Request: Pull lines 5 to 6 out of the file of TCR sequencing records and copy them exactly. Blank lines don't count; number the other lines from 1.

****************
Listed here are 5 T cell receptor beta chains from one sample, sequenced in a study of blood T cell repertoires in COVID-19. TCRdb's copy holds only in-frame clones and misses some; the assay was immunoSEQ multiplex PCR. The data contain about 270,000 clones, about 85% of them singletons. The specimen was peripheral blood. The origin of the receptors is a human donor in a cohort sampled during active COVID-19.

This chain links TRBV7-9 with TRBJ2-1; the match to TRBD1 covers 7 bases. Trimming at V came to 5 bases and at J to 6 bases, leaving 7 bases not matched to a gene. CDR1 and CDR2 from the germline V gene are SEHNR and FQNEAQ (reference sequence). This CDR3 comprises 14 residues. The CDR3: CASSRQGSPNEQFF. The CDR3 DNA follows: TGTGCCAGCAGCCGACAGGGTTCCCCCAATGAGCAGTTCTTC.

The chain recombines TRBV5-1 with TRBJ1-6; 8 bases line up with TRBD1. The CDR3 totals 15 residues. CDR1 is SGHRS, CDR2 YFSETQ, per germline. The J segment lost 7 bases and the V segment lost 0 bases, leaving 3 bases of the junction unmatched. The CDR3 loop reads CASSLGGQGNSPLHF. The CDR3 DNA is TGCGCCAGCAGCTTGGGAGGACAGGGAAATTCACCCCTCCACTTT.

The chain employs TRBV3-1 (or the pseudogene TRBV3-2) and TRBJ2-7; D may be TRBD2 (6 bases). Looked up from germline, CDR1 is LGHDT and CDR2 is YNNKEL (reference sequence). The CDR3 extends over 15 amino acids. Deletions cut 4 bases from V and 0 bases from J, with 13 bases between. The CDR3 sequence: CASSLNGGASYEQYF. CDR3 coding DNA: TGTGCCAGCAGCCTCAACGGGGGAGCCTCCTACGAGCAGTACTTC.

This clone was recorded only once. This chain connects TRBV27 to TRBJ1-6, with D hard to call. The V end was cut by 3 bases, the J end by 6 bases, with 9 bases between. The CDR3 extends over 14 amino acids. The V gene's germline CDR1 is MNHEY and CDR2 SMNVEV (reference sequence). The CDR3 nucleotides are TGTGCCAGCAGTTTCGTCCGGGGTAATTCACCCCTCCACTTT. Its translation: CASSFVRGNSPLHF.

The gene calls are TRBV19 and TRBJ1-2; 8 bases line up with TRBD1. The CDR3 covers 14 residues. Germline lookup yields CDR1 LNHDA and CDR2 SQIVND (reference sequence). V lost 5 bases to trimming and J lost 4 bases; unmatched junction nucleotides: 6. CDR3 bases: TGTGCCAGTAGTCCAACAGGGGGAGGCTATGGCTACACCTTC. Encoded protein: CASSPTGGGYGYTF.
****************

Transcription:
This clone was recorded only once. This chain connects TRBV27 to TRBJ1-6, with D hard to call. The V end was cut by 3 bases, the J end by 6 bases, with 9 bases between. The CDR3 extends over 14 amino acids. The V gene's germline CDR1 is MNHEY and CDR2 SMNVEV (reference sequence). The CDR3 nucleotides are TGTGCCAGCAGTTTCGTCCGGGGTAATTCACCCCTCCACTTT. Its translation: CASSFVRGNSPLHF.

The gene calls are TRBV19 and TRBJ1-2; 8 bases line up with TRBD1. The CDR3 covers 14 residues. Germline lookup yields CDR1 LNHDA and CDR2 SQIVND (reference sequence). V lost 5 bases to trimming and J lost 4 bases; unmatched junction nucleotides: 6. CDR3 bases: TGTGCCAGTAGTCCAACAGGGGGAGGCTATGGCTACACCTTC. Encoded protein: CASSPTGGGYGYTF.